Posts Tagged ‘Truth’

the ones who don’t win

August 5th, 2012    -    17 Comments

Last week a friend told me the story of how her daughter learned to swim. She refused at first, terrified that she would sink to the bottom and drown.

The fear of drowning is such an intelligent fear.

The instructor asked her how old she was.

“Five,” the girl answered.

“Five-year-olds don’t drown,” the instructor told her. And thus she learned to swim.

The story struck me for the brute genius with which it obliterated fear. But, of course, it was a lie.

Sometimes we lie a little. Sometimes we lie a lot.

We tell our children little lies for most of their young lives, because the lies are in service of a greater good. We tell our children lies because we tell ourselves lies. They make us feel safe and capable. Confident in the face of staggering uncertainty. We tell lies about effort, desire and glory, about time, dreams and possibilities, success and achievement. Then we come together and celebrate rituals of competition and prowess, pageants of pride and invincibility. You can do it! You can do anything! You can win! You deserve it! The excitement over, spectators leave the stands, plumped on inspiration and daring. Maybe they’ll jog the block in the morning. read more

faded letters

April 2nd, 2012    -    12 Comments

If you really want to change, live by someone’s last words. These are with me this week.

Be yourself, and take good care of your family. — Mom

I can’t wait until then. — Dad

It’s very beautiful over there. — Thomas Edison

Oh wow. Oh wow. Oh wow. — Steve Jobs

I am being shown the most amazing things. — Dominique de Menil

This is all an elaborate hoax. — Roger Ebert

Does nobody understand? — James Joyce

It’s all been very interesting. — Lady Montagu

You are wonderful. — Sir Arthur Conan Doyle

Don’t make a great commotion over nothing. — Zen master Tozan

Today you will be with me in paradise. — Jesus

Such secrets have been revealed to me that all I have written now appears as so much straw. — Thomas Aquinas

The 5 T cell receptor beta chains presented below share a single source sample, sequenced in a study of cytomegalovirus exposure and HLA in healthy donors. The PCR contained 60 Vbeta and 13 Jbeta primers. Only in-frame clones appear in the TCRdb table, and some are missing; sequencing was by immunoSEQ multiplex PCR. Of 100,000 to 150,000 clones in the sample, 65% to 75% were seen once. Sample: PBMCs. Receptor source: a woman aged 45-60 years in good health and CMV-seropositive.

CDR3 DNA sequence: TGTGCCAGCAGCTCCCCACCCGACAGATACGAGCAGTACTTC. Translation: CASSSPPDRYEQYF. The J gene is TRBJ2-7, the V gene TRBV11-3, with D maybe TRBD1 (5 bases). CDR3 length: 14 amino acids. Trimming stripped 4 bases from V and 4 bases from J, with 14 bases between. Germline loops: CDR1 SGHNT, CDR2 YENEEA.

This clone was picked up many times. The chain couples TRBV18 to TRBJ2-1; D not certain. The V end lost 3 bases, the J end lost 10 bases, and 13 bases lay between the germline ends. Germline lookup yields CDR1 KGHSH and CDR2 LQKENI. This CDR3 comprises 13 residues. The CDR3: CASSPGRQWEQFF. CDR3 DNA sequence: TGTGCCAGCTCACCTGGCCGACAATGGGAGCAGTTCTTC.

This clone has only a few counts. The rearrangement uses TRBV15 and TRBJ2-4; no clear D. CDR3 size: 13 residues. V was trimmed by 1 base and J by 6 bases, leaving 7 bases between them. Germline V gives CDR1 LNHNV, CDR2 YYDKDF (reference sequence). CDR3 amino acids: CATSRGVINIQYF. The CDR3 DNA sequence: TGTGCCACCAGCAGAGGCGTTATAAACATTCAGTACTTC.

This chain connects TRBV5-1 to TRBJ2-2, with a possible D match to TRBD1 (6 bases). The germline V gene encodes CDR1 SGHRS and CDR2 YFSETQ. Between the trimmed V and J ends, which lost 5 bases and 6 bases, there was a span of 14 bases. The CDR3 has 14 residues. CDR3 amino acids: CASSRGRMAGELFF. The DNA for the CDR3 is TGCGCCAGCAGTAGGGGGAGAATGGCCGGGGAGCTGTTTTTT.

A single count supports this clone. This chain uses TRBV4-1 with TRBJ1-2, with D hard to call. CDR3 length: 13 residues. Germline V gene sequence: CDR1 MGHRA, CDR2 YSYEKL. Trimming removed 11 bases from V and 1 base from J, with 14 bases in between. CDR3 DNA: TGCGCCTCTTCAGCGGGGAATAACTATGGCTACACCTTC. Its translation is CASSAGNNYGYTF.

For all eternity, I love you. — President James Polk

Good night my darlings, I’ll see you tomorrow. — Noel Coward

a memoirist’s lament

January 30th, 2012    -    8 Comments

“Too many notes.” — Emperor Joseph II’s criticism to Mozart

Truth is, I don’t consider anything I’ve ever written to be a memoir. I don’t even think I tell stories. I un-tell stories. I unwind plots. I silence my narrator. I do this by listening.

I’m not the virtuoso on the stage. I’m the emperor in the audience. Dumb, dull, and frankly, unimpressed by the racket.

When I write I call myself a diamond cutter. That sounds fancy until you realize that it’s usually just a hairy guy with a chisel. Perhaps I should call myself a sausage stuffer. Some days I’m more like an orange juicer. The point is, I have something in my hands, something we all have — blood, bones and guts — and my job is to turn it into something else. A gem. Or a healthy part of a balanced breakfast.

I start writing when I am sick of my story, sick of its sound, smell and taste. And so I cut it open, air it out, let it go, and then it turns into a larger story, one I hadn’t ever heard before, spilling across the page. It becomes everyone’s story, which we call the truth. And then it’s done.

I’m not even interested in other people’s stories, especially if by page 153 it’s obvious that they aren’t going to turn it into something else. These are the books I don’t finish. Nonfiction that makes itself sacred becomes a lie. Yes, I understand you are still very sad/angry/confused. Write back when you get work.

So imagine my surprise when I saw who’s visiting Butler University in Indianapolis on Feb. 15.

Zen memoirist Karen Maezen Miller
“Memoirs of a Zen Priest”
Talk and book signing
Wednesday, Feb. 15, 7 p.m.
The Efroymson Center for Creative Writing
Butler University, Indianapolis

Come anyway, come anyway! It’s free and open to the public. I’ll be talking about oranges, with sausages on the side.

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what how when

October 3rd, 2011    -    4 Comments

What? How? When? These are the questions on everyone’s mind, especially those who have come to their first retreat or dharma talk and had their heads turned by the truth.

These are small steps, because all steps are small, and taking small steps is the only way to go places.

1. Buy a zafu – proof that you are committed to the practice of sanity.
2. Put the zafu in plain sight – on the floor in your bedroom, where you see it first thing when you wake up and last thing before you go to bed. Your first public profession of faith occurs in the privacy of your home.
3. Sit on it – From time to time, just a few minutes at a time, the way you’ve been shown.
4. Look for a place to practice – Google “zen” and the name of your town or state and see what turns up. Something will always turn up when and where you least expect it.
5. Visit practice centers and teachers – You don’t know what is out there until you take a step, any step, in any direction. You are your own pilot, navigator and passenger.
6. Start a sitting group – It could be in a spare room, at a school, in a yoga studio, church, community center, anywhere. Just decide that on a certain day of the week or month you will show up with your new zafu. Let other people know. Keep showing up and keep letting people know.